UN experts welcome entry into force of treaty on enforced disappearance

Jeremy Sarkin, chairman of the Working Group on Enforced or Involuntary Disappearances

23 December 2010 – A landmark treaty to deter enforced disappearances entered into force today with United Nations experts tasked with assisting families determine the fate or whereabouts of the disappeared urging States to ensure the eradication of the crime by bringing those responsible to justice.

The International Convention for the Protection of All Persons from Enforced Disappearance, which was adopted by the General Assembly in 2006, took effect 30 days after Iraq became the 20th State to ratify it.

“The entry into force of the Convention is a new and important step in the right direction. But it is not enough,” said members of the UN Working Group on Enforced or Involuntary Disappearances in a statement.

“On this important occasion we urge States to make all possible efforts to prevent and eradicate the heinous practice of enforced disappearance and to bring to justice all those believed to be responsible for the crime; refrain from any act of intimidation or reprisals against those persons who contribute to the eradication of the practice; and take effective measures to realize the rights to truth, justice and reparation,” the independent experts said.

Enforced disappearance is considered to be the arrest, detention, abduction or any other form of deprivation of liberty by agents of the State or by persons or groups of persons acting with the authorization, support or acquiescence of the State.

“The Convention breaks new ground in the fight against the scourge of enforced disappearances,” the Working Group said. “It includes for the first time in a treaty the right of any person not to be subjected to enforced disappearance.

“The Convention recognizes the right of all the persons affected by enforced disappearance to know the truth about the circumstances of this crime, the progress and results of the investigation and the fate of the disappeared person,” members of the Group said.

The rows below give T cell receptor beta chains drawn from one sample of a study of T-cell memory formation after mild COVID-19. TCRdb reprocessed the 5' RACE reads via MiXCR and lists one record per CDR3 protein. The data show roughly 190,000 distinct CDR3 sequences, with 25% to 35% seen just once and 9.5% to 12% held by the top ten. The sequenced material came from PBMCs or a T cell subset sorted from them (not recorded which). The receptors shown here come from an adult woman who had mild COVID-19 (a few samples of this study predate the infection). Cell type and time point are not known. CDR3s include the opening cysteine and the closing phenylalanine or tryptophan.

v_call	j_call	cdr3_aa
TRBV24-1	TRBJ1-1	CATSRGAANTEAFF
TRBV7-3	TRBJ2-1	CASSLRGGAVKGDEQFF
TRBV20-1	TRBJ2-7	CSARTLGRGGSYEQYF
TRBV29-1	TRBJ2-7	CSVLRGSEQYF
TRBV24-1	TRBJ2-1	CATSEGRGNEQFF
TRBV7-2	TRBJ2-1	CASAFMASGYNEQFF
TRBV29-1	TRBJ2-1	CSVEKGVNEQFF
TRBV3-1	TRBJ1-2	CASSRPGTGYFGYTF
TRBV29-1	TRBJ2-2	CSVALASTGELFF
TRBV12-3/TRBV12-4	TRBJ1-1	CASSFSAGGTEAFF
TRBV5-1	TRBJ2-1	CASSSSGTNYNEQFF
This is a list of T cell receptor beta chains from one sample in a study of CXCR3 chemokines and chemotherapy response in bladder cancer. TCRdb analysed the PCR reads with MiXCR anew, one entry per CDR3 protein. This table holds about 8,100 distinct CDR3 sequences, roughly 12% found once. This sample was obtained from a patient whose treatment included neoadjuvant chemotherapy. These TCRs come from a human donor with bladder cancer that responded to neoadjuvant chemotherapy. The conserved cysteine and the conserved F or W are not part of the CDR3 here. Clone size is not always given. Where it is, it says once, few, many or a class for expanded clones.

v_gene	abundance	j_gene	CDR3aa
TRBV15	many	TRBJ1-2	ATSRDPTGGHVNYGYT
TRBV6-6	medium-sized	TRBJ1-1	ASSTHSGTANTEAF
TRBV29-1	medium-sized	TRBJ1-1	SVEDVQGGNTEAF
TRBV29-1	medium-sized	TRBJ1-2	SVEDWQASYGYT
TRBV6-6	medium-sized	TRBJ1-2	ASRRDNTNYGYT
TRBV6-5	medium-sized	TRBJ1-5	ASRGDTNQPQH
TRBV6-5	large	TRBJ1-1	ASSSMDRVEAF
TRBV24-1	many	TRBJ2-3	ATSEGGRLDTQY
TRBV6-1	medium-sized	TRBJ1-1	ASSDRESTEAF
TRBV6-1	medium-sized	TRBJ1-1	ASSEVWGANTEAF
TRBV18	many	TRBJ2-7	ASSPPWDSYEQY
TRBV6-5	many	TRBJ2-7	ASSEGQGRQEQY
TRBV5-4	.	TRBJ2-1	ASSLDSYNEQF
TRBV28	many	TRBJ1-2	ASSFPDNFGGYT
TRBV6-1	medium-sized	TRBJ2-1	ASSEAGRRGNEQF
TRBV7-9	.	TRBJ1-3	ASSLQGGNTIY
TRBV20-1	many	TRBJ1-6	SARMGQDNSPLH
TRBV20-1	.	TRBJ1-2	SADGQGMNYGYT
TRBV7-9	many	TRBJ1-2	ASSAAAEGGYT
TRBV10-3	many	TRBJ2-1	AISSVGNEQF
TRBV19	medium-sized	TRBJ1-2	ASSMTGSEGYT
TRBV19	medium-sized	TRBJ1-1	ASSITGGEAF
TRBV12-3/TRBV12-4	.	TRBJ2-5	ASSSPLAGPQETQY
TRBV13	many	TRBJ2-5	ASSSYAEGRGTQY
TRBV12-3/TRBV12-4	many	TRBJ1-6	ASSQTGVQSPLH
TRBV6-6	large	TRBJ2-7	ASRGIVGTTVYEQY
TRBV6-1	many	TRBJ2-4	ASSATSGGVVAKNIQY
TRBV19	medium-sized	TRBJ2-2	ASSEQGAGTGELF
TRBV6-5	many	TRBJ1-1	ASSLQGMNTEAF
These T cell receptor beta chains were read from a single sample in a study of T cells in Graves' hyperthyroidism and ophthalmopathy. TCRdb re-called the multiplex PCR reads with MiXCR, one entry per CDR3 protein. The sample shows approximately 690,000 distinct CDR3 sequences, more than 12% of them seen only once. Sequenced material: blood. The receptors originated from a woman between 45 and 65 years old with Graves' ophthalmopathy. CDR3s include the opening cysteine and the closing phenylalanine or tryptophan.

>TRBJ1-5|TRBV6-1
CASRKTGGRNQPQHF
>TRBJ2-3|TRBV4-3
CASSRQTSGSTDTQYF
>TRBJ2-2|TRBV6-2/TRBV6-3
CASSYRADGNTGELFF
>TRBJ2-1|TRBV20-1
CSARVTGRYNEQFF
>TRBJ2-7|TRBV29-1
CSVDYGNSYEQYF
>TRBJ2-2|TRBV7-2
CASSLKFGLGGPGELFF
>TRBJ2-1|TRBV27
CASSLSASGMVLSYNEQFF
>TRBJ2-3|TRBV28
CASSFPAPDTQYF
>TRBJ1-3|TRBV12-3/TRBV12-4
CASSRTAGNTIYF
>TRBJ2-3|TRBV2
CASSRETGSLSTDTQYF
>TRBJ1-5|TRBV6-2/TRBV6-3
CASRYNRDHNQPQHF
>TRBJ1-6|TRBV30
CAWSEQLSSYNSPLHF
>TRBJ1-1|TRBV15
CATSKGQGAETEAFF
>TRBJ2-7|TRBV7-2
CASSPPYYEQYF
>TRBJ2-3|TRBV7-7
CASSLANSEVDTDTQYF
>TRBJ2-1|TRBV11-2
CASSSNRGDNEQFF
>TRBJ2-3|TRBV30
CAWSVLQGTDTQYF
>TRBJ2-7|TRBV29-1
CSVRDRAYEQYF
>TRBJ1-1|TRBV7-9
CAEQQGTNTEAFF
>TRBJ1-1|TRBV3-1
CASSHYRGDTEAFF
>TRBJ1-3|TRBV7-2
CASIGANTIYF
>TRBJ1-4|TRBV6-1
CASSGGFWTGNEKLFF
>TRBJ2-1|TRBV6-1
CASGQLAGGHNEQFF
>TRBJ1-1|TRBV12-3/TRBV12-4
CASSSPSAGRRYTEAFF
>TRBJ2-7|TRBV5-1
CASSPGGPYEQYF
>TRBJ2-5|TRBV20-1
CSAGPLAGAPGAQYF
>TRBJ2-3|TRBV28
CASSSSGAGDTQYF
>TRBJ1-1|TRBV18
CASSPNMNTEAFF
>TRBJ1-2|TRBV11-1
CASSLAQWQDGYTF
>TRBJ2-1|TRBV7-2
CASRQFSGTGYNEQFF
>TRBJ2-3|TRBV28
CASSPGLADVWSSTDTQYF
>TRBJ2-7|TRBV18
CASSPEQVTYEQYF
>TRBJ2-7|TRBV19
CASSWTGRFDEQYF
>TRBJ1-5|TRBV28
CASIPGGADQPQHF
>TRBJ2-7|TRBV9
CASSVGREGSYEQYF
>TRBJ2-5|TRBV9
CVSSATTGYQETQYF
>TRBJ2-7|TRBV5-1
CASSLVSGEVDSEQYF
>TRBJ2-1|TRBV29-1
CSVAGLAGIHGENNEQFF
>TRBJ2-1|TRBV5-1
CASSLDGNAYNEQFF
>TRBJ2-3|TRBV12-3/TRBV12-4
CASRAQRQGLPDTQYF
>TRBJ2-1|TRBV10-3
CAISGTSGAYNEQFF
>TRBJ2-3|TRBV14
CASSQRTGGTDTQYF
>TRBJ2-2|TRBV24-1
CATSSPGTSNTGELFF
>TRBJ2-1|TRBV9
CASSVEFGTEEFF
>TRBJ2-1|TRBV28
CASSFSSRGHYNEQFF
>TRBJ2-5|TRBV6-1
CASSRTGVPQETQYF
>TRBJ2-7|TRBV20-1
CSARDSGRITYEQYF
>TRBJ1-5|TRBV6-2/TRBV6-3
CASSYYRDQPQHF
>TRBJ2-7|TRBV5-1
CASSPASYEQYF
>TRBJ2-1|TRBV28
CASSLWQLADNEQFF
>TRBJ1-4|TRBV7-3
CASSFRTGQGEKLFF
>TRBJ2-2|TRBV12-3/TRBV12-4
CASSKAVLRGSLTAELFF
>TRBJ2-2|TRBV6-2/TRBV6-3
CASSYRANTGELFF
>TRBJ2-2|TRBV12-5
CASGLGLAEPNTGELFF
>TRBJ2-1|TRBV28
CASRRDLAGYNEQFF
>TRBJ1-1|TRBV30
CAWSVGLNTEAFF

States that ratify the Convention commit themselves to conduct investigations to locate the disappeared person, to prosecute those responsible and to ensure reparations for survivors and their families.

“This is a momentous step, a day that has been looked forward to by many in all parts of the world, including families of those who have disappeared,” the independent experts said.

They, however, condemned the fact that enforced disappearances continue to occur all over the world.

“As recent as our last session, the Working Group examined newly-submitted cases of enforced disappearances and information on previously accepted cases from more than 40 countries from all the regions of the world. We still see secret detention facilities, kidnappings and abductions by States agents against political dissenters and persons accused of terrorism, harassment against relatives of people disappeared, and widespread impunity,” they said.

Members of the Working Group congratulated the 21 States that have ratified the Convention and reiterated their call for all Governments to ratify the treaty as soon as possible. States should also accept the competence of the Committee on Enforced Disappearances to receive and consider individual and inter-State communications of the Convention, when ratifying it.

The Committee on Enforced Disappearances will monitor how States abide by their obligations under the Convention. The independent and impartial panel will have the power to receive complaints from or on behalf of victims when the national authorities fail to fulfil their obligations.


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